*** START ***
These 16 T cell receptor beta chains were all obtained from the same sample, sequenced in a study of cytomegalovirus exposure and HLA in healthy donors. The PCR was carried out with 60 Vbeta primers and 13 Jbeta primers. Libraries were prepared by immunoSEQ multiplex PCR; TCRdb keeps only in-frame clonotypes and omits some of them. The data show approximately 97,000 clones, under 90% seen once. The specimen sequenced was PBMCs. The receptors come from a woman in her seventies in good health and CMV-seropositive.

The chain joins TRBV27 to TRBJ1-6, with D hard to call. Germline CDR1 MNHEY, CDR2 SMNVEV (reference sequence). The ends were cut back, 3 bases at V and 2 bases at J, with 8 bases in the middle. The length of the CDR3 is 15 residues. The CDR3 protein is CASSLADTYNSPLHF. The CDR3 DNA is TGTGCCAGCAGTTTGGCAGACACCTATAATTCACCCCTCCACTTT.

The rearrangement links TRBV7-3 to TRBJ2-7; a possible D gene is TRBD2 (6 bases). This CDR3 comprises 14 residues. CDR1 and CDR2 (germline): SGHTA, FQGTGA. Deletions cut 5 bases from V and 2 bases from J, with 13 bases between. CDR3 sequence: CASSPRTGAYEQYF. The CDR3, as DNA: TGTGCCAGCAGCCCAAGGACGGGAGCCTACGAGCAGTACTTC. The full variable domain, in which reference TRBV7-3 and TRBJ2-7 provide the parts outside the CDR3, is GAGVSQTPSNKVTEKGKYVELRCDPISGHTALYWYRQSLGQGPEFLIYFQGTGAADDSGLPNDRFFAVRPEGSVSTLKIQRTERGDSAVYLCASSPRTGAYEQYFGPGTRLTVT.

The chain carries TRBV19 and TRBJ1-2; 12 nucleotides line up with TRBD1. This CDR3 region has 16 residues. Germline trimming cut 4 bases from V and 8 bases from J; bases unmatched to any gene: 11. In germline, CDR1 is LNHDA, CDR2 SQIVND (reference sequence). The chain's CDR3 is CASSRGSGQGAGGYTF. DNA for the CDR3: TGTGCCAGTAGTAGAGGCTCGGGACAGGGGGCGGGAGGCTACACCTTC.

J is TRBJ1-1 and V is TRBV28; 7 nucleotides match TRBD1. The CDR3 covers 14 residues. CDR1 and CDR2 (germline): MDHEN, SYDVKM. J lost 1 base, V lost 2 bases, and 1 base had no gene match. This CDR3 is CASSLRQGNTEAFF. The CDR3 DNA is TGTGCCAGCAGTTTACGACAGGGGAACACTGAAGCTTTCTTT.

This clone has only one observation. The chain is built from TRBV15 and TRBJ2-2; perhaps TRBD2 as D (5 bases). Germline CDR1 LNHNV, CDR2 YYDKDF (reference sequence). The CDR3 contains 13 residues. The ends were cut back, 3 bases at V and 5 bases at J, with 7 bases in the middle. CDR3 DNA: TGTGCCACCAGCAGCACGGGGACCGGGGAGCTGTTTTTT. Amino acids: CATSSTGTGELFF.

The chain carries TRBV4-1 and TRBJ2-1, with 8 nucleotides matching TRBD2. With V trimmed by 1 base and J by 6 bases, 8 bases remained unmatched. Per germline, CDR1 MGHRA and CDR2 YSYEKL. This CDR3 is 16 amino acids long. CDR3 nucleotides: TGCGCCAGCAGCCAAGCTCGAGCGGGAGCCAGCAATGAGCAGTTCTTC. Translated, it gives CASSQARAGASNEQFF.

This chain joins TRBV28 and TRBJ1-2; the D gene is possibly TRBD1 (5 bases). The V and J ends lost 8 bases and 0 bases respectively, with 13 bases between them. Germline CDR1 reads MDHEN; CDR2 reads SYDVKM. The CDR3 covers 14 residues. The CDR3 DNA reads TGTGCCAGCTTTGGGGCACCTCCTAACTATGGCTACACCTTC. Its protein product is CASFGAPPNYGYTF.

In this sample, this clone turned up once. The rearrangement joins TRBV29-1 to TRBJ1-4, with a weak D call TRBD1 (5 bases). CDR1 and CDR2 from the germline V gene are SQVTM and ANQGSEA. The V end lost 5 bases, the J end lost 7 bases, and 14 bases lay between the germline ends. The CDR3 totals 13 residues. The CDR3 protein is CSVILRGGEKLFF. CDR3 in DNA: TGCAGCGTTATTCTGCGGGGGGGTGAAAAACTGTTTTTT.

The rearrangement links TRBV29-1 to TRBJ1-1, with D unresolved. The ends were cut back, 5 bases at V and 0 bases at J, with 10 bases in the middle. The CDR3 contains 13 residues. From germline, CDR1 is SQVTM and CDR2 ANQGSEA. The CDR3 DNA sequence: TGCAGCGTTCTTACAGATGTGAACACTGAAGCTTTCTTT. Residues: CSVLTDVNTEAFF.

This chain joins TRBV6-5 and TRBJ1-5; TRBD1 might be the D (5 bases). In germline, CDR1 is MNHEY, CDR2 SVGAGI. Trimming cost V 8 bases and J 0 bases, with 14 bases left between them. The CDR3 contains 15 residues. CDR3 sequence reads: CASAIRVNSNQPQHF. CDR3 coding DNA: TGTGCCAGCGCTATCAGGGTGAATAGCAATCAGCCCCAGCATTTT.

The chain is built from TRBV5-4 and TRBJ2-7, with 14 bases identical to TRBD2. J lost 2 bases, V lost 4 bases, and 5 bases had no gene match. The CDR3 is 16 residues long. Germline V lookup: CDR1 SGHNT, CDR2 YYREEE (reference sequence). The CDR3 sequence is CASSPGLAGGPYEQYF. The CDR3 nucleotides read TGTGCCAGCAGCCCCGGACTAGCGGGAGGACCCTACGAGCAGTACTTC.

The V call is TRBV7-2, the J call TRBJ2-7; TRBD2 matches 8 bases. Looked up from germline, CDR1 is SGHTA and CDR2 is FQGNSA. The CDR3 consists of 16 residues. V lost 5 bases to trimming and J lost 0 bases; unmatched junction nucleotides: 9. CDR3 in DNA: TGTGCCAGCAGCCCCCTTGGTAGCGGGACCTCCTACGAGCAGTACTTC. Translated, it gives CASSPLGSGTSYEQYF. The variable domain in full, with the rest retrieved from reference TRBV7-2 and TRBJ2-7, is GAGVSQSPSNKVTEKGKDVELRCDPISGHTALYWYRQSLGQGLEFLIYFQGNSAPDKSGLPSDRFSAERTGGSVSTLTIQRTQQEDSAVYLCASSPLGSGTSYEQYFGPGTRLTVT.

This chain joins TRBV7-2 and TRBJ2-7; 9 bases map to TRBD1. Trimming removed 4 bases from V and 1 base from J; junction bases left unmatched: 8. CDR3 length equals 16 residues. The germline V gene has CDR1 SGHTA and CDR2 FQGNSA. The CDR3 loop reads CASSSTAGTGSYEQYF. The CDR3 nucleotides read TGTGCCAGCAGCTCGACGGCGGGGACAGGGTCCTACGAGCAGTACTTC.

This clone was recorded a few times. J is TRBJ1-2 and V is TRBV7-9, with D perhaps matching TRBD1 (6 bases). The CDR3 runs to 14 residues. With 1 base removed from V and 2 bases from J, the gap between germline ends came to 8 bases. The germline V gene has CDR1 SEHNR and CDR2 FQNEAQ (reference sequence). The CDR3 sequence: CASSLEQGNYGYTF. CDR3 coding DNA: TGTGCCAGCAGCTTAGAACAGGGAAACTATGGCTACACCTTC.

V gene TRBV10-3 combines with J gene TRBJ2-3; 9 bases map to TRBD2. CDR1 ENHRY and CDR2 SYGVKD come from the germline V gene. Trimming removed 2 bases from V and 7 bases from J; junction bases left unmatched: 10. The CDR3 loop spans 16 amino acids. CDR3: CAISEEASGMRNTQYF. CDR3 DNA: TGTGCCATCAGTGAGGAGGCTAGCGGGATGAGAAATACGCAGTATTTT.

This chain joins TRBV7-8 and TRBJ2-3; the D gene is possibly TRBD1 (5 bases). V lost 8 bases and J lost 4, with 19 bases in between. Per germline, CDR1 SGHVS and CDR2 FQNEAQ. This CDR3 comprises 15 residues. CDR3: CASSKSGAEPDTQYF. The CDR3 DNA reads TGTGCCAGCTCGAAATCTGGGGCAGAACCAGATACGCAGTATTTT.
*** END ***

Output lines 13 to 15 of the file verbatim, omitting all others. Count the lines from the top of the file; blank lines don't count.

The V call is TRBV7-2, the J call TRBJ2-7; TRBD2 matches 8 bases. Looked up from germline, CDR1 is SGHTA and CDR2 is FQGNSA. The CDR3 consists of 16 residues. V lost 5 bases to trimming and J lost 0 bases; unmatched junction nucleotides: 9. CDR3 in DNA: TGTGCCAGCAGCCCCCTTGGTAGCGGGACCTCCTACGAGCAGTACTTC. Translated, it gives CASSPLGSGTSYEQYF. The variable domain in full, with the rest retrieved from reference TRBV7-2 and TRBJ2-7, is GAGVSQSPSNKVTEKGKDVELRCDPISGHTALYWYRQSLGQGLEFLIYFQGNSAPDKSGLPSDRFSAERTGGSVSTLTIQRTQQEDSAVYLCASSPLGSGTSYEQYFGPGTRLTVT.

This chain joins TRBV7-2 and TRBJ2-7; 9 bases map to TRBD1. Trimming removed 4 bases from V and 1 base from J; junction bases left unmatched: 8. CDR3 length equals 16 residues. The germline V gene has CDR1 SGHTA and CDR2 FQGNSA. The CDR3 loop reads CASSSTAGTGSYEQYF. The CDR3 nucleotides read TGTGCCAGCAGCTCGACGGCGGGGACAGGGTCCTACGAGCAGTACTTC.

This clone was recorded a few times. J is TRBJ1-2 and V is TRBV7-9, with D perhaps matching TRBD1 (6 bases). The CDR3 runs to 14 residues. With 1 base removed from V and 2 bases from J, the gap between germline ends came to 8 bases. The germline V gene has CDR1 SEHNR and CDR2 FQNEAQ (reference sequence). The CDR3 sequence: CASSLEQGNYGYTF. CDR3 coding DNA: TGTGCCAGCAGCTTAGAACAGGGAAACTATGGCTACACCTTC.